Media Moment Star Wars

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Dear Reader,
Welcome to another Media Moment! This month, Mary Shertenlieb, a former TV and film content screener, and mother of two, shares how she utilizes her industry knowledge of media and ratings to help inform how she parents. These stories are meant to help create a village square of commiserating and co-celebrating the many ways media intersect with the lives of children. Please comment and even submit your own ‘Moment’ to share with your fellow readers.
Enjoy your media and use them wisely,
The Mediatrician®

In a Galaxy Not Too Far Away…

I love movies.

Absolutely obsessed with them!

Which is why I worked in television with a focus on movies for a decade. Somehow, I stumbled upon my dream job – watching movies and actually getting paid for doing it! It began in college when I started working for Disney as an unpaid intern, then onto CNN for another unpaid internship – I was the gal running around searching for tapes in the massive video library. I worked two jobs while interning just to get by, but I loved movies too much to give up– I was going to stick it out and do what I loved.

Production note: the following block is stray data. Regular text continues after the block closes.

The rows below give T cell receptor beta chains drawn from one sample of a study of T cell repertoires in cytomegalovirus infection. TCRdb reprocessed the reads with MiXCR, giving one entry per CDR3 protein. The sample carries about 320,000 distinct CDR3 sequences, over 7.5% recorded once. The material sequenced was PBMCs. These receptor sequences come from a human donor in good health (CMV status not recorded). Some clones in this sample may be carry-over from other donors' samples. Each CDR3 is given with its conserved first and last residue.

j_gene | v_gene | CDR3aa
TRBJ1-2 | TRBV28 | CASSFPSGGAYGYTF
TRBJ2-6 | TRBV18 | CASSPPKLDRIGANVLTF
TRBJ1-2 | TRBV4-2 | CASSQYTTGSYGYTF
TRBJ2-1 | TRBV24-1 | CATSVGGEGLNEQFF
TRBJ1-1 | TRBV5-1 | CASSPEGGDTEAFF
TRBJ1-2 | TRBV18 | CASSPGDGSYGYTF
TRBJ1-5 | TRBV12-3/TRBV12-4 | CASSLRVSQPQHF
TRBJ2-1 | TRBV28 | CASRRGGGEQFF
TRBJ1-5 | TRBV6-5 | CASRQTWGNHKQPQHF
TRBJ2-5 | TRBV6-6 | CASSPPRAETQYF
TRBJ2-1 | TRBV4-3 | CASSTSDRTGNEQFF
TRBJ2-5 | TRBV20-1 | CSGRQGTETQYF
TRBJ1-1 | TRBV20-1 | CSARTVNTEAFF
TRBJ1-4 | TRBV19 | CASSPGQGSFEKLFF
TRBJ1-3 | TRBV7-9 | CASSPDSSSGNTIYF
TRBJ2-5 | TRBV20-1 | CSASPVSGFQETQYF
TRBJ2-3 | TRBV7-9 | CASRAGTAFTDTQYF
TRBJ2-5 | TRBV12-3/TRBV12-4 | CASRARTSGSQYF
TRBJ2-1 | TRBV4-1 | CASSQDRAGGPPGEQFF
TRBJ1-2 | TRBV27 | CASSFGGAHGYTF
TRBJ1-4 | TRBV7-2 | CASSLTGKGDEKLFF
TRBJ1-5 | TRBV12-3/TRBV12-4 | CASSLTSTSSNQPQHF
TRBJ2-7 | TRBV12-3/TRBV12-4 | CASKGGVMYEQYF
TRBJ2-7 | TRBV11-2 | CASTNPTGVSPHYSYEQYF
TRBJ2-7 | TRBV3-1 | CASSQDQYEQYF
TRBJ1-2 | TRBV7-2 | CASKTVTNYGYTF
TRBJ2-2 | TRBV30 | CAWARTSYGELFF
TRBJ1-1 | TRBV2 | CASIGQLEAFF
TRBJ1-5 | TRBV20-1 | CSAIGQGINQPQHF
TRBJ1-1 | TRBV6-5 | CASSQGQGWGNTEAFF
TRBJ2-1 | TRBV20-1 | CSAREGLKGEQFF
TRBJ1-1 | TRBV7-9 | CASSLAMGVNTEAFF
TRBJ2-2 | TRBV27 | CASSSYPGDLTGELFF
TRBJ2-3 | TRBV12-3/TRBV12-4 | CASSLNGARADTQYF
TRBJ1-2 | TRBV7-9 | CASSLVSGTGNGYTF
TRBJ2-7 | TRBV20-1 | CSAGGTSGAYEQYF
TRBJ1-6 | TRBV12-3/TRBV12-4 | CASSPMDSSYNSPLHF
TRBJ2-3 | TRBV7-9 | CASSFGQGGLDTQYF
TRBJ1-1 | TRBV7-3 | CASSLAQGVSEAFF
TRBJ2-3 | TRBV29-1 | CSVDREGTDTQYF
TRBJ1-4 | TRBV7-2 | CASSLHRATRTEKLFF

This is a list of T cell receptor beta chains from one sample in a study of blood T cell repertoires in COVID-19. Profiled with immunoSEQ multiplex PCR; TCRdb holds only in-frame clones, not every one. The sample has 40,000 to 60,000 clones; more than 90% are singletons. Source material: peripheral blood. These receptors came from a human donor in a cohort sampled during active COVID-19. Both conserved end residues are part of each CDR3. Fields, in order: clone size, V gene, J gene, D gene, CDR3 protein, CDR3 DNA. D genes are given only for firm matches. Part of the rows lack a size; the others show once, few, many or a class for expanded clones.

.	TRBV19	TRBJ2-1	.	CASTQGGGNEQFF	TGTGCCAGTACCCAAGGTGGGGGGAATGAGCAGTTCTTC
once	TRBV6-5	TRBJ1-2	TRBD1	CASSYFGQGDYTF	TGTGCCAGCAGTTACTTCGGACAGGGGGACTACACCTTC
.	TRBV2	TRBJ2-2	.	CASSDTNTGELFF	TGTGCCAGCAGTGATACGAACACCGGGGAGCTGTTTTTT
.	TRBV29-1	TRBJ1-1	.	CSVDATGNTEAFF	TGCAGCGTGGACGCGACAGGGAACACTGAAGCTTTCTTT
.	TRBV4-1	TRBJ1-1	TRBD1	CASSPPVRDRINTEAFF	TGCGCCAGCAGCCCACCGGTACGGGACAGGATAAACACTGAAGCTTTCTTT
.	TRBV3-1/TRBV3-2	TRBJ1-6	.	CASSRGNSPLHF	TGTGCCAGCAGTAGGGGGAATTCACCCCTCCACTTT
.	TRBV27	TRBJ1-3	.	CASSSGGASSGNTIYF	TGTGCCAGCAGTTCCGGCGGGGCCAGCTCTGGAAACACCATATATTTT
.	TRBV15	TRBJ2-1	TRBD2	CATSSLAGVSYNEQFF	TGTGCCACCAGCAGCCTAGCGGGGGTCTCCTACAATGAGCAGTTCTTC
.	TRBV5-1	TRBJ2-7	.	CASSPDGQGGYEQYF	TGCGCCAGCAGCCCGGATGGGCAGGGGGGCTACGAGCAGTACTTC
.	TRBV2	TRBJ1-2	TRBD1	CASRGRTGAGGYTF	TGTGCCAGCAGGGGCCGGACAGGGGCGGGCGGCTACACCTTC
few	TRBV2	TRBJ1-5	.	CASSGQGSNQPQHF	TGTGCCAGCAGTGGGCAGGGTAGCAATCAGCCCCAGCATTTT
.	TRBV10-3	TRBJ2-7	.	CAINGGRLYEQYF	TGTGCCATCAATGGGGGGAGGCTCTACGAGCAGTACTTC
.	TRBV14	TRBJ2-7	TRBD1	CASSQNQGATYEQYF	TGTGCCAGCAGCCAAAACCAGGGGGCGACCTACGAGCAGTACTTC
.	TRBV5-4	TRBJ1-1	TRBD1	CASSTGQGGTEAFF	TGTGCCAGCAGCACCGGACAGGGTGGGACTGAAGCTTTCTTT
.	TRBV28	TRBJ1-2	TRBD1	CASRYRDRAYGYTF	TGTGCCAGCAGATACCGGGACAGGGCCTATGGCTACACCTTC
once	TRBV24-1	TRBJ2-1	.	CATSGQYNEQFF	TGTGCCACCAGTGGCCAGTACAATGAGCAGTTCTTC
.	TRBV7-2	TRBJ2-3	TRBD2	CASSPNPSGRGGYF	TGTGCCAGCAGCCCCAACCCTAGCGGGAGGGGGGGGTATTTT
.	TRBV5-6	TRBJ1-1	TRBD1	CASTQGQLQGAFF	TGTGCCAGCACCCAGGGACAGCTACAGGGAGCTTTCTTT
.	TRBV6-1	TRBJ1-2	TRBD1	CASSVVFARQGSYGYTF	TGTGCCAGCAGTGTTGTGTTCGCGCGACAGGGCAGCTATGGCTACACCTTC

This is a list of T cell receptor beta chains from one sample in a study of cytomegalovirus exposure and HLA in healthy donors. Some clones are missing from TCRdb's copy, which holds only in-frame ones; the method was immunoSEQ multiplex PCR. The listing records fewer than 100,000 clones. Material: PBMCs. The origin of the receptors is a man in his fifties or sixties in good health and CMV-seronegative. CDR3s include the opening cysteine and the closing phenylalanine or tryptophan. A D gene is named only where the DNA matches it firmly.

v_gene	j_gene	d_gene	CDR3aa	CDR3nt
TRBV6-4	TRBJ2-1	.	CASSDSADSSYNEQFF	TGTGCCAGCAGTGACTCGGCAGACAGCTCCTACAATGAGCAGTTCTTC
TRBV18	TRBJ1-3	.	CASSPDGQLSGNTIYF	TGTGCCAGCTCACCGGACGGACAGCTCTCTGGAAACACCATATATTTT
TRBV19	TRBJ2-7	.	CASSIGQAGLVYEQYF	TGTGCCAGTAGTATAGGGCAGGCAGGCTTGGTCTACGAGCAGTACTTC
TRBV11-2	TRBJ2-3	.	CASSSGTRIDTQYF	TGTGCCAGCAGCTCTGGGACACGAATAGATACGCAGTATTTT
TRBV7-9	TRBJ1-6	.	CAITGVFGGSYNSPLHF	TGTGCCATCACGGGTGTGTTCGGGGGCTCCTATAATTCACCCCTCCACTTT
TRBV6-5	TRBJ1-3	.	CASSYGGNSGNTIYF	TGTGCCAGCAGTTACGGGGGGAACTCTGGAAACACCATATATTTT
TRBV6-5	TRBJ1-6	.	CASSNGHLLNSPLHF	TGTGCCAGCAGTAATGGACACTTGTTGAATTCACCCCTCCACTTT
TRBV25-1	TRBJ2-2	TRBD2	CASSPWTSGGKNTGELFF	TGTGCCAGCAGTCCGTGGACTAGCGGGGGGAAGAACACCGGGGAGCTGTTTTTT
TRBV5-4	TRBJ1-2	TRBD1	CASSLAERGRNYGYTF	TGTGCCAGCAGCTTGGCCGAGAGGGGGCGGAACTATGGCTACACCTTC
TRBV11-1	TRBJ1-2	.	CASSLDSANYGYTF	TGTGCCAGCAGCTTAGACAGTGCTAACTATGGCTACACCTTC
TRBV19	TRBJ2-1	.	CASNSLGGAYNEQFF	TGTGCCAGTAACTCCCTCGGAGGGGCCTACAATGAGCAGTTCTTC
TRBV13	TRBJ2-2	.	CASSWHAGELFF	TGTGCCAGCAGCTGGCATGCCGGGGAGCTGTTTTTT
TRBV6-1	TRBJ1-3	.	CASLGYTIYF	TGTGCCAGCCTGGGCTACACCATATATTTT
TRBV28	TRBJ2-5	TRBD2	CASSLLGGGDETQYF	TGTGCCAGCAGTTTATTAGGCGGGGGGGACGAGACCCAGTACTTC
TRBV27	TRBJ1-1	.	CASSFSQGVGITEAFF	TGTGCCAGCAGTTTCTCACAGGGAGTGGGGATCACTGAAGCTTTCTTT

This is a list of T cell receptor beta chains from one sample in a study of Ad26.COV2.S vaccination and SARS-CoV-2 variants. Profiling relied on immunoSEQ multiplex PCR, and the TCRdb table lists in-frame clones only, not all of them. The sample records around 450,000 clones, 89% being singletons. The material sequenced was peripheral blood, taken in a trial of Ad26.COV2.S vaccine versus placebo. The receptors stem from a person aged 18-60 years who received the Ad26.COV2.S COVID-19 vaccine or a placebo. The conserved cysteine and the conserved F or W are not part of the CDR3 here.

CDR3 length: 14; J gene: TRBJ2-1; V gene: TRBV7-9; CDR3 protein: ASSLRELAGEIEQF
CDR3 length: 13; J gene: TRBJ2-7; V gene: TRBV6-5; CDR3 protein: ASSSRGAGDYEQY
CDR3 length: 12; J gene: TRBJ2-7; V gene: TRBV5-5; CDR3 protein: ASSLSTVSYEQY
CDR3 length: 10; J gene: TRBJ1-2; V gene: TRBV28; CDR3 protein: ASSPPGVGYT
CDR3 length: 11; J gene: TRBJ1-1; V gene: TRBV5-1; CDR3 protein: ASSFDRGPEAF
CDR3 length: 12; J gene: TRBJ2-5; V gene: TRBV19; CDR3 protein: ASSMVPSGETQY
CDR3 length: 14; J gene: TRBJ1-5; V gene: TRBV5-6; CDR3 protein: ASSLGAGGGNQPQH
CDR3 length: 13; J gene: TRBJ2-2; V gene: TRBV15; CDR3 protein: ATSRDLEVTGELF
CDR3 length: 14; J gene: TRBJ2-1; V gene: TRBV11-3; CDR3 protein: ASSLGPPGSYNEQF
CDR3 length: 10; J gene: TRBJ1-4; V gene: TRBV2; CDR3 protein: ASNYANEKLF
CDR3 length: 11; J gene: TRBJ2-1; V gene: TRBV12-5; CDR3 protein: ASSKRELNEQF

Well, lo and behold! I found the PERFECT job listing. I would screen films all day and write extensive notes for the editors, instructing them on what content to remove so that the movies could go from an R rating to perfectly acceptable for prime time TV. I ended up getting the job and absolutely loving it. I had some extensive training in the arts of “censorship”. Every day I watched movies. Some of these movies required only a few edits here and there. Some movies were so downright dirty that it took me three eight-hour workdays to clean them up (I’m looking at you Kill Bill!). When I finished screening them, I would review what was left of the film and then assign a parental guideline rating: TV-PG, TV-14, TV-MA. We would add descriptors such as TV-14-L for rough language, and so on.